“Oil is first found in the human mind.” -William Pratt, a pioneering
Petroleum Geologist, and a Wildcatter.
My definition of a “Wildcatter” after having spent my entire career as an Exploration Geologist is that rare breed of oilman (and much more rarely, oil-woman) who creates major exploration projects targeting world-class reserves of oil and natural gas in areas (or at depths) not previously recognized to produce.
A wildcatter is the quintessential alpha, a lone-wolf Independent oil professional who runs far ahead of the pack. The advantage of first position is tremendous, but it’s an arduous road to travel.
Wildcatting is unique even within the context of the oil exploration business. One might be surprised to know that most oil companies are not much involved in exploration at all; instead, they are primarily involved in exploitation drilling within producing fields.
To find new oil and gas reserves, someone has to create the opportunity. That’s the territory of the wildcatter who has the insight to “see” a prospect that others overlooked; in addition, the ability to communicate the idea and gain cooperation from partners, mineral owners and investors is essential. Perhaps most importantly, is the boldness of spirit and fortitude to see the project through—win, lose or draw. It’s not everyone’s forte. Risk scares the hell out of most, but excites and heightens the skill threshold of others. Under best practices, risk ahead of the drill bit is mitigated to the greatest extent possible through meticulous research. Highly technical and carefully guarded proprietary scientific data (such a3D seismic and geochemical analysis, for example) are applied in addition to many other forms of geological knowledge and hard-earned experience to hone the wildcat prospect. Big highs and some lows are part of the adventure, but a major discovery covers the cost of dry holes along the way and creates generational wealth.
Think George Mitchell, H.L. Hunt, Clayton Williams and the revered and distinguished wildcatter, Michel T. Halbouty. He discovered 50 oil and gas fields, went bankrupt twice, yet emerged victorious making huge profits for himself and his backers. Halbouty was a remarkable man who created a legacy- an impressive body of knowledge, scholarship endowments including the annual Michel T. Halbouty award of the American Association of Petroleum Geologists. I had the honor to meet him the year he passed away. He was up in years and I had heard that he had been ill, but I wanted to meet him and show him my work. His gracious secretary promised that when he returned to the office she would try to schedule a meeting, and she did!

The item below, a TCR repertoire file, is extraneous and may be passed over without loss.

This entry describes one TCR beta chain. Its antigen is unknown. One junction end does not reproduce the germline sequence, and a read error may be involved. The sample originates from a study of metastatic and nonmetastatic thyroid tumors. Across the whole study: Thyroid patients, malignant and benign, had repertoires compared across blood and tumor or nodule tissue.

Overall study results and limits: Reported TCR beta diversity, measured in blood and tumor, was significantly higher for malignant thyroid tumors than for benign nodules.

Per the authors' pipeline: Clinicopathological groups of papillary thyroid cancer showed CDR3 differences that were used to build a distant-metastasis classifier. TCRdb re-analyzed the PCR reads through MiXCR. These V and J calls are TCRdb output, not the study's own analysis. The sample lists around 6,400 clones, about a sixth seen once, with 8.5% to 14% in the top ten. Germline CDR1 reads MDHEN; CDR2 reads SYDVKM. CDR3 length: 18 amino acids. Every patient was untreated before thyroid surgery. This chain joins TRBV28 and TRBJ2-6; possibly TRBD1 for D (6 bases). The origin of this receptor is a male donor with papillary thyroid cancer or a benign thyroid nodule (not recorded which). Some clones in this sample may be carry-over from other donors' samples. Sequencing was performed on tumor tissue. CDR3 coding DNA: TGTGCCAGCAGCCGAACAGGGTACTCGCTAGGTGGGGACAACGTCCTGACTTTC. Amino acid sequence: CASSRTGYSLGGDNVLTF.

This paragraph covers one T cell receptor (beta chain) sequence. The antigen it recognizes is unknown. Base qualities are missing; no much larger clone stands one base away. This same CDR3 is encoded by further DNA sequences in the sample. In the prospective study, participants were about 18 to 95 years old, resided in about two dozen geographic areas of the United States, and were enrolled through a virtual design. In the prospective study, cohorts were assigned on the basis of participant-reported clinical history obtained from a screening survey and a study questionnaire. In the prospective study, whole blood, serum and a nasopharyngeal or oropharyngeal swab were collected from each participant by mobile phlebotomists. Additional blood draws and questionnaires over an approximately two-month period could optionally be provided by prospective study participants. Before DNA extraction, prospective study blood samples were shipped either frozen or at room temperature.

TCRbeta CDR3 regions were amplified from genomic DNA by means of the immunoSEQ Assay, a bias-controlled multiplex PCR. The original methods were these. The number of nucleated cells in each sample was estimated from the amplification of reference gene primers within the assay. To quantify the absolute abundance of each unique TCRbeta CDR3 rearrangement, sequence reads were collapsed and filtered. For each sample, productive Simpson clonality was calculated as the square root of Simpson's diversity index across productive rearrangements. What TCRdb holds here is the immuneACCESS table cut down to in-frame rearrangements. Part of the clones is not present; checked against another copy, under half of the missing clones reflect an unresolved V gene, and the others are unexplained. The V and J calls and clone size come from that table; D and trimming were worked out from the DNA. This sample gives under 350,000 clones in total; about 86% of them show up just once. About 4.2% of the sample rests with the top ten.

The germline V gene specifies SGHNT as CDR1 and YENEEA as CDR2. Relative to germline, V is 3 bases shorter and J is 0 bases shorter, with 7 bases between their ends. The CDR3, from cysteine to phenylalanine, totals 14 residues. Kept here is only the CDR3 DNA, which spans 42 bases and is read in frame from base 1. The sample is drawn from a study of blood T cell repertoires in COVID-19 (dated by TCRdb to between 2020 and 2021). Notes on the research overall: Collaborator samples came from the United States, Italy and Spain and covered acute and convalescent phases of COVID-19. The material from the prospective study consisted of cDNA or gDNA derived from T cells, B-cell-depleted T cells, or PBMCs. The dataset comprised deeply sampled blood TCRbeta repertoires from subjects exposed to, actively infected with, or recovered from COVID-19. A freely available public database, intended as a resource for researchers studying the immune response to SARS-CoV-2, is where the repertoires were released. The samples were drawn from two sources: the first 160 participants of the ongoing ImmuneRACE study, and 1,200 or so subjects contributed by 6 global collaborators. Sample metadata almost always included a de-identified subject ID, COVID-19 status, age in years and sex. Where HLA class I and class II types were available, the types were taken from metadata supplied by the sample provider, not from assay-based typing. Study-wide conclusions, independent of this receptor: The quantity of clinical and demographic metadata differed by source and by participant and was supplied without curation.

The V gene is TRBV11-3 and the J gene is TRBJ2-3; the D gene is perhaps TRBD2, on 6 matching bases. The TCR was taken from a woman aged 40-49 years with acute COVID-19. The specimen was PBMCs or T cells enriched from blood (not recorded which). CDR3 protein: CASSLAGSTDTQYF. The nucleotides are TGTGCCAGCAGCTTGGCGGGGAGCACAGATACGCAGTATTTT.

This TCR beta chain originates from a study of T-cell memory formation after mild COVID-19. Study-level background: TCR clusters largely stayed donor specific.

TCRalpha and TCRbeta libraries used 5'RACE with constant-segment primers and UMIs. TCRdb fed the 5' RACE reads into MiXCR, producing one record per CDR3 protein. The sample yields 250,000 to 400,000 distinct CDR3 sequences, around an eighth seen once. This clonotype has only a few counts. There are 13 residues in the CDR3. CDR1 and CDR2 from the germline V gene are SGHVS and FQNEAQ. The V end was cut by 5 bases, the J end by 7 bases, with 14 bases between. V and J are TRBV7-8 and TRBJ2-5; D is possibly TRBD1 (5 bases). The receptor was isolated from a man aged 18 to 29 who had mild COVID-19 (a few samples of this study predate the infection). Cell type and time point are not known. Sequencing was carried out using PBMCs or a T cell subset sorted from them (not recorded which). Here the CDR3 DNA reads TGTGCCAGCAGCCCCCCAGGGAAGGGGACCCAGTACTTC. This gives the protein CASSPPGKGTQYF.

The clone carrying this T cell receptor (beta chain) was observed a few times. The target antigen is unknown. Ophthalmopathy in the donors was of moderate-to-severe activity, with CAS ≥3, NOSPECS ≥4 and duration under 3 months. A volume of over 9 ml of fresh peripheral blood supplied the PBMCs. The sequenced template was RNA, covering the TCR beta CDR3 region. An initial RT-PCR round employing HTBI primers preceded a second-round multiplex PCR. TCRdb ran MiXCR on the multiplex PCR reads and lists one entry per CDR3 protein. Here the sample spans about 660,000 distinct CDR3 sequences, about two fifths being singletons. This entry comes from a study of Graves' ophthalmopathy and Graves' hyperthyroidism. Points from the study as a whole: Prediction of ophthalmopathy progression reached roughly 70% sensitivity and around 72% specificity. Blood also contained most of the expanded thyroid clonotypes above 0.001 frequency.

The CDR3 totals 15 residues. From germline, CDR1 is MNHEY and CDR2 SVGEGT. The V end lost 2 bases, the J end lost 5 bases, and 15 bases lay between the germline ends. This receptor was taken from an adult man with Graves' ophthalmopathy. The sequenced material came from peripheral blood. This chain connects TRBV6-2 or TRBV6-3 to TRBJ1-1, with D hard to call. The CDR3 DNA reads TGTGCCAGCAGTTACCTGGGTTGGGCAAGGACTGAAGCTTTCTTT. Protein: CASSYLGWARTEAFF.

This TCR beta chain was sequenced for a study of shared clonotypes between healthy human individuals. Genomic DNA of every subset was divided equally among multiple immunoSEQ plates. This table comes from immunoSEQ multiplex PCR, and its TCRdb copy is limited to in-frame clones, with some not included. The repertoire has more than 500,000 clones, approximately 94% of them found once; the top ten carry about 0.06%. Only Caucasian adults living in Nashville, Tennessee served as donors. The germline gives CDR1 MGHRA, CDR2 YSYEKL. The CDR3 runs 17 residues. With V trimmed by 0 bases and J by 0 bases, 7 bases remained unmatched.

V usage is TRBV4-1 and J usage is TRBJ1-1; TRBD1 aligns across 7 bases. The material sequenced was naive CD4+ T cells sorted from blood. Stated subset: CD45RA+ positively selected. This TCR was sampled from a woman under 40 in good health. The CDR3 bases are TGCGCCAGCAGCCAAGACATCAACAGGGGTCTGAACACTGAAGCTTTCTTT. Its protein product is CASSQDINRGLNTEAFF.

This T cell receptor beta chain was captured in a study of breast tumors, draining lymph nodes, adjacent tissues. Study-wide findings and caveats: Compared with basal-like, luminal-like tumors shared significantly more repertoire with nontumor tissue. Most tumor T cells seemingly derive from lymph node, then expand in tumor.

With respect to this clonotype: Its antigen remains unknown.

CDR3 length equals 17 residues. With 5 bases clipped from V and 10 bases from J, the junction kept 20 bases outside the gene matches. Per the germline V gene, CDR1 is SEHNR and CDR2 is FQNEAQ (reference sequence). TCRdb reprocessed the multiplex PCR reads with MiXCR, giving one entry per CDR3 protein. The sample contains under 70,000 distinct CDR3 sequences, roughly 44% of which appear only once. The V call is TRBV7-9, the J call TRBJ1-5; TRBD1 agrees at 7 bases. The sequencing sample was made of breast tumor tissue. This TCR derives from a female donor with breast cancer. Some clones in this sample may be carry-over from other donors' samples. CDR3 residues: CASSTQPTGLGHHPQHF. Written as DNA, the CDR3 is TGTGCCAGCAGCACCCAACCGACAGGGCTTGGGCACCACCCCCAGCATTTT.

I lugged in my briefcases and portfolio filled with poster sized displays of seismic data and structure maps, and launched into my presentation. Michel T. listened intently. His
piercing eyes beamed extraordinary intelligence.
As I was in full swing of my presentation, Michel T. suddenly stood up and approached my story boards and said, “Margaret, this is exploration at its finest! If I were a few years younger, I’d join you in this venture.” I had walked into his office about an hour before feeling nervous and rather small, but I walked out 10 feet tall! His words never left my mind or my heart. They encourage me to this day to carry on the good fight and strive to join the billion-barrel finders club.
When I was tapped to write the new wildcatter feature for the Scene in S.A. magazine, my initial
excitement was quickly followed with the question of whether the audience was remotely interested in the subject matter. Is there relevance, given the current socio-political environment? Well, there is relevance if we are to continue to enjoy life as we know it; we cannot rely on wind or solar. I double majored in Geology and Environmental Studies. This background informs my opinions and affects project planning; but, the on-demand requirements of air conditioned spaces, long distance driving, flying, plastics, lubricants, paints and many other hydrocarbon- based products so ubiquitously part of our daily lives can only be addressed with oil and natural gas.
Without exploration, new oil and gas reserves will not be found. This leads to shortage and in turn results in increased energy cost, inflation and risk to our national security. Back to the bondage of OPEC.
We need to maintain the current business-friendly regulatory policy and very beneficial tax treatment to stimulate investment into drilling activity because a healthy oil industry creates a healthy US economy. Especially important at this time of political and economic uncertainty are hard assets.
Oil and natural gas prices are rising steadily with oil north of $50 a barrel. A huge improvement after the market collapse the CCP Covid-19 pandemic caused. The V-shaped recovery our president predicted and the warp speed vaccines appear to be here.
Wildcatters are not wild. We are deliberate in our pursuit to find and produce the lifeblood of our economy and create wealth in the process. This is the true trickle down and entrepreneurship at its finest.
Fortis Fortuna Adiuvat. n Very respectfully,
Margaret P. Graham, President MPG Petroleum, Inc. www.mpgpetroleum.com